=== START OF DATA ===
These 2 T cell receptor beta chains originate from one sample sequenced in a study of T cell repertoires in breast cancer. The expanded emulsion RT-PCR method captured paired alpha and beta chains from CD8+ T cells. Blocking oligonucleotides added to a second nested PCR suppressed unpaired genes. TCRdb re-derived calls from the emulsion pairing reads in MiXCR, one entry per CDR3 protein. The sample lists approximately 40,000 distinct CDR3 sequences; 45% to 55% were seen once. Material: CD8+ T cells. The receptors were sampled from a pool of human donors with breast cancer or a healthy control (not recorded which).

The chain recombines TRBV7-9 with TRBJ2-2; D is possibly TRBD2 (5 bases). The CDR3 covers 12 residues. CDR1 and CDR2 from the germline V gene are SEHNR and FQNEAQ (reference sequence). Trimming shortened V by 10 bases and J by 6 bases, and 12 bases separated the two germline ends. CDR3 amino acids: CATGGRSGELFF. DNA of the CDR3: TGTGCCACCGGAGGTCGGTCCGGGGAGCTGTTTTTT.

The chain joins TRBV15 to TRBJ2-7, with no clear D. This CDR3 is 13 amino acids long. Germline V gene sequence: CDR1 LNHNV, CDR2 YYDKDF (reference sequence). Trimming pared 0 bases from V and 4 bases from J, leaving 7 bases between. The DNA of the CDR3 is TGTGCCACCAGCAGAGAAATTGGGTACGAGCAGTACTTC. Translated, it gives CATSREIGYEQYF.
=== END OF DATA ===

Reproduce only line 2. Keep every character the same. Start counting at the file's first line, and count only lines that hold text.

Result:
The chain recombines TRBV7-9 with TRBJ2-2; D is possibly TRBD2 (5 bases). The CDR3 covers 12 residues. CDR1 and CDR2 from the germline V gene are SEHNR and FQNEAQ (reference sequence). Trimming shortened V by 10 bases and J by 6 bases, and 12 bases separated the two germline ends. CDR3 amino acids: CATGGRSGELFF. DNA of the CDR3: TGTGCCACCGGAGGTCGGTCCGGGGAGCTGTTTTTT.